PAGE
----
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The Pacific commercial advertiser. [volume] (Honolulu, Hawaiian Islands) 1885-1921, February 14, 1888, Image 4

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PACIFIC' COMMERCIAL ADVERTISER, FEBRUARY U, 1888.
OYSTERS IX SEASON.
AN EXPERIENCED DEALER TELLS
WHAT HE KNOWS ABOUT THEM.
The Universal Demand and How It Is
Supplied The dumber 'ew York
Devours In a Day Oyster
.j Flaitiag.
LNew York Mail and Express.
u There will be plenty of oysters this
reason, n said a veteran oyster dealer of
the North river -wholesale market. "I
have received advices from all who fur
nish me with the bivalves. From them I
can assure the lovers of oysters that there
will be do scarcity. We may have to
send farther for them than in years gone
by."
" Where do you expect to get the oys
ters?" A considerable number will be
brought from the James river. The Po
tomac promises t.o furnish a large
quantity. Baltimore and the shores
of eastern irginia bid fair to add
largely to the supply. Besides these there
will be about the usual quantity from
iTince's bay, Key port, fchrewsbury river.
East river. Iiockaway, the sound aud
other places nearer home. There need be
no fear of a famine in the oyster market. n
"How many oysters will be required
for the openiug of the season?"
From the orders received by the dif
ferent wholesale oyster dealers there
was needed for the first day of .Ti-p-tember
from 75,000 to KO.OlM imsaels for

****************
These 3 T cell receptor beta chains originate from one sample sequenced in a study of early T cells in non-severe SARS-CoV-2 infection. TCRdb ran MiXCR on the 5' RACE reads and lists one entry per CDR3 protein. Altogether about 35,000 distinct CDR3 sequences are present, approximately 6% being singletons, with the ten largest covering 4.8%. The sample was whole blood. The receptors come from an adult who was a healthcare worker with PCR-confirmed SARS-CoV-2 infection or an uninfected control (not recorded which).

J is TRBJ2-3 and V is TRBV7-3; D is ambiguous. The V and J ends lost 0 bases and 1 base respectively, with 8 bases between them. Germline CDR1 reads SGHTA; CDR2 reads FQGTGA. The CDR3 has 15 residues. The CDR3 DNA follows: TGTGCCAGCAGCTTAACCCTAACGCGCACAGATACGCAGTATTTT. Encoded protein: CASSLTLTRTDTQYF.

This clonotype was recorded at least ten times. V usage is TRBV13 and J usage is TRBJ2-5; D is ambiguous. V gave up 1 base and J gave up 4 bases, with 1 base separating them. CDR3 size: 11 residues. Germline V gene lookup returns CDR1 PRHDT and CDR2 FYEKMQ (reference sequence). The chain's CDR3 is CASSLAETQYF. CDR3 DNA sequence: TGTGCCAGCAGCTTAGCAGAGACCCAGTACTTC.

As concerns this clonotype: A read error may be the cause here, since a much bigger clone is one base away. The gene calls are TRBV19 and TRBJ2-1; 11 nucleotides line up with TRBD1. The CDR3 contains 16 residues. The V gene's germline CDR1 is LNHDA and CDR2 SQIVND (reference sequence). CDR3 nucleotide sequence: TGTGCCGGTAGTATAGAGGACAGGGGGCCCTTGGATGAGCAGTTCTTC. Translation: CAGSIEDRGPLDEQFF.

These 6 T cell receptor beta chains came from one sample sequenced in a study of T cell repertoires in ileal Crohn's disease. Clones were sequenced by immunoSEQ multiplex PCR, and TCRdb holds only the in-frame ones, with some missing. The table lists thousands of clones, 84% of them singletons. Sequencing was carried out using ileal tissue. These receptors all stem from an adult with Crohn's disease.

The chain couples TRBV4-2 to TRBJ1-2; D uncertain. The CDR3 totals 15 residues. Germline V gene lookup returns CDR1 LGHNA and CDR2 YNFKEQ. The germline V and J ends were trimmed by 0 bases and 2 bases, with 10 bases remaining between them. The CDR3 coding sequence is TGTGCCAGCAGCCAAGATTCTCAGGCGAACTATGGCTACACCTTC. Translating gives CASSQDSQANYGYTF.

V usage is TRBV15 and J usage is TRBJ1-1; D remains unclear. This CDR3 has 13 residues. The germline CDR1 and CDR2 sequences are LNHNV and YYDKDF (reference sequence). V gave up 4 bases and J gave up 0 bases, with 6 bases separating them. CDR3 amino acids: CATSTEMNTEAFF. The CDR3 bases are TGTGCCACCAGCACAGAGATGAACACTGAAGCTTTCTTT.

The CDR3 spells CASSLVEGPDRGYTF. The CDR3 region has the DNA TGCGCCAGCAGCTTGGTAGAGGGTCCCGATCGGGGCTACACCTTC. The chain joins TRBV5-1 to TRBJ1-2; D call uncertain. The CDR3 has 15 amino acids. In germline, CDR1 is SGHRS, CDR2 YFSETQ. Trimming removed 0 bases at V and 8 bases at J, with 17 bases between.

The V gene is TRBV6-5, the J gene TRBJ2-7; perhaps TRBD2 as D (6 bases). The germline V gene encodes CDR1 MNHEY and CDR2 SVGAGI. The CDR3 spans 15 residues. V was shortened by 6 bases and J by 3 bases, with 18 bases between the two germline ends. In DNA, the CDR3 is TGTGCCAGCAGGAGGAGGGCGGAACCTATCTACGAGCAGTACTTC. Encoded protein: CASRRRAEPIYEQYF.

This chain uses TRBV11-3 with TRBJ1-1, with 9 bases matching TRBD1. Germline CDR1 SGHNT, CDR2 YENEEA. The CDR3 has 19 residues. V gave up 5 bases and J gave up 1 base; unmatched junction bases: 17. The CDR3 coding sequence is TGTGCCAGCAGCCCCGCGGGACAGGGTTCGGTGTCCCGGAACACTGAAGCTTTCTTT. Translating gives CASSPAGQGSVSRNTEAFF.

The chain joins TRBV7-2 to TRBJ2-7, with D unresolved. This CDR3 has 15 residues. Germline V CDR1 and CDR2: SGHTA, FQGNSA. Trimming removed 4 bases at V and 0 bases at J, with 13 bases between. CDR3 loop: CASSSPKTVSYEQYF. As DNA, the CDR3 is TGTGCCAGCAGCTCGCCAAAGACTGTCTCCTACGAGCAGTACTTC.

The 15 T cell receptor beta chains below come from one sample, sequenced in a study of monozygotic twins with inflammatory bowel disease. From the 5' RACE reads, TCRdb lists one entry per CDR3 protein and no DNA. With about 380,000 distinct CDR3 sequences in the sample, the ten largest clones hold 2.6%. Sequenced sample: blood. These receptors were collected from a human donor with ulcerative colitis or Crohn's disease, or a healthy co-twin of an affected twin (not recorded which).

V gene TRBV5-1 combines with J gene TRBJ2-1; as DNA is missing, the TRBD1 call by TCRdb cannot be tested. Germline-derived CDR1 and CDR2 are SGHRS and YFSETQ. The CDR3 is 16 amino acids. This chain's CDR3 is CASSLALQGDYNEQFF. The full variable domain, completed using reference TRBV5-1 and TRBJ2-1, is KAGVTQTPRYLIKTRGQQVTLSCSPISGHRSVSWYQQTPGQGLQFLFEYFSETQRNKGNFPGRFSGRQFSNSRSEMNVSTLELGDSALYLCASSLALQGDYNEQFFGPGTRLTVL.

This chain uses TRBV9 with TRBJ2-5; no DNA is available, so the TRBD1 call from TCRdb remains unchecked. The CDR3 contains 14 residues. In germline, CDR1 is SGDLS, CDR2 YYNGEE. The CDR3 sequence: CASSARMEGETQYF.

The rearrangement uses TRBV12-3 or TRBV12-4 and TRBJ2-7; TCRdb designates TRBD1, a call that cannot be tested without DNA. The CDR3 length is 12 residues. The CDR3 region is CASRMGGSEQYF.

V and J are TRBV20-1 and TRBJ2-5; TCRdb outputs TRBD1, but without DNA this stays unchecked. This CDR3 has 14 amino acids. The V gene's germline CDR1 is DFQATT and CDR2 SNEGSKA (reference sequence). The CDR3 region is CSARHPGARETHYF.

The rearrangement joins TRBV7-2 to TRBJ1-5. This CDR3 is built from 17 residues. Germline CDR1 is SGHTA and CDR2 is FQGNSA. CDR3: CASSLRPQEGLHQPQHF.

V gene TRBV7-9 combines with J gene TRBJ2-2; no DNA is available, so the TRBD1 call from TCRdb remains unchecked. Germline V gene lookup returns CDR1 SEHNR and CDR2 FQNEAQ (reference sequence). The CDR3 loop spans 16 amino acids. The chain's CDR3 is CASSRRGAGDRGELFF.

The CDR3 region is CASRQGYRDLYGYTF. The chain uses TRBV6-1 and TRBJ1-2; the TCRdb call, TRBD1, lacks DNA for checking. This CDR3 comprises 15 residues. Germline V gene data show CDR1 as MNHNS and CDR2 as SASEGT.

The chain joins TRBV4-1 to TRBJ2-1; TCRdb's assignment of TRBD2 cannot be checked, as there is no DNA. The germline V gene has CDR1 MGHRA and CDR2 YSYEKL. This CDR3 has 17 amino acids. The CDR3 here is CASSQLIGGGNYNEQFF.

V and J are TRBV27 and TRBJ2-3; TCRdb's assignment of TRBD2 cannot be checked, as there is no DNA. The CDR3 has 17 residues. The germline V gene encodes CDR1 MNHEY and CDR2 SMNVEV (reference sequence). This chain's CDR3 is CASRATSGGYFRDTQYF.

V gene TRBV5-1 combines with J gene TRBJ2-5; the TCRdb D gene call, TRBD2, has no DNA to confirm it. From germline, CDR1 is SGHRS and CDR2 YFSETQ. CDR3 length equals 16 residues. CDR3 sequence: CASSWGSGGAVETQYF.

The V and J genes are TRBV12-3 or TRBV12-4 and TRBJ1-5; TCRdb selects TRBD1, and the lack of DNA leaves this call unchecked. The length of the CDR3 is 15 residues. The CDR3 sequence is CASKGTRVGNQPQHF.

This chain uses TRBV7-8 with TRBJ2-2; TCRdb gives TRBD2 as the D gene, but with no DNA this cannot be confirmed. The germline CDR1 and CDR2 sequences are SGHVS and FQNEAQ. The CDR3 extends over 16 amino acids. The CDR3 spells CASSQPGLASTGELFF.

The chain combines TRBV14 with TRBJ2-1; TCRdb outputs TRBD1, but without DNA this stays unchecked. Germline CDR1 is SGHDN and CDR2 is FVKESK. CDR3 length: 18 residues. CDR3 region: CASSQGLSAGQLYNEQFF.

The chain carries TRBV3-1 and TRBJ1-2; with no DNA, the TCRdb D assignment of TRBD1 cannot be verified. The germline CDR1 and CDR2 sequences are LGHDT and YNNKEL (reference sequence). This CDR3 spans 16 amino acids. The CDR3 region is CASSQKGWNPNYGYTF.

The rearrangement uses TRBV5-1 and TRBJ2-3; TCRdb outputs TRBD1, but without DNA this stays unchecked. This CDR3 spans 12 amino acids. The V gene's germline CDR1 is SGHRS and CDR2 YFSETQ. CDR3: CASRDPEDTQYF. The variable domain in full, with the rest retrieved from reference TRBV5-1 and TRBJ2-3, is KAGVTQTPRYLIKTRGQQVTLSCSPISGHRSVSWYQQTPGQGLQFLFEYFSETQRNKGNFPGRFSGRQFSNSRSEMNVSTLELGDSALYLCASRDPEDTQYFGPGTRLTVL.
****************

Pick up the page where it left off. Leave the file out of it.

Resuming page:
:(ew York. A bushel contains from 1-iO
to -J00, according to size. That makes
from 10.UUU.000 to 20,003,000 oysters. "
"That seems a large number. Is each
day s demand as great? M
Pretty nearly. I should say that dur
ing the whole season fully lu, 000,000 oys
ters, reckoning at the average rate of bi
valves to the bushel, will be required to
supply the market each day. The con
sumption of oysters is very large, some
are eaten at the regular meals, others as
a sort of luxury, like ice cream in sum
mer. But osters seem always to be in
good demand during the season. When
scarce, it is hard work to keep up the sup
ply; but it has to be done somehow or an
other. "
i ou speak of the season. Are nut
oysters good all the year round!"
"les. But it would not do if the de
mand should be kept up all the summer
as neavy as it is in the winter. Oysters
would run out, and it would require
tame laws to protect them from entire
estruction. as it is, many natural
oyster beds have beenannihi.ated through
reckless fishing. 1 he demand is rendered
les3 by its being considered unhealthy to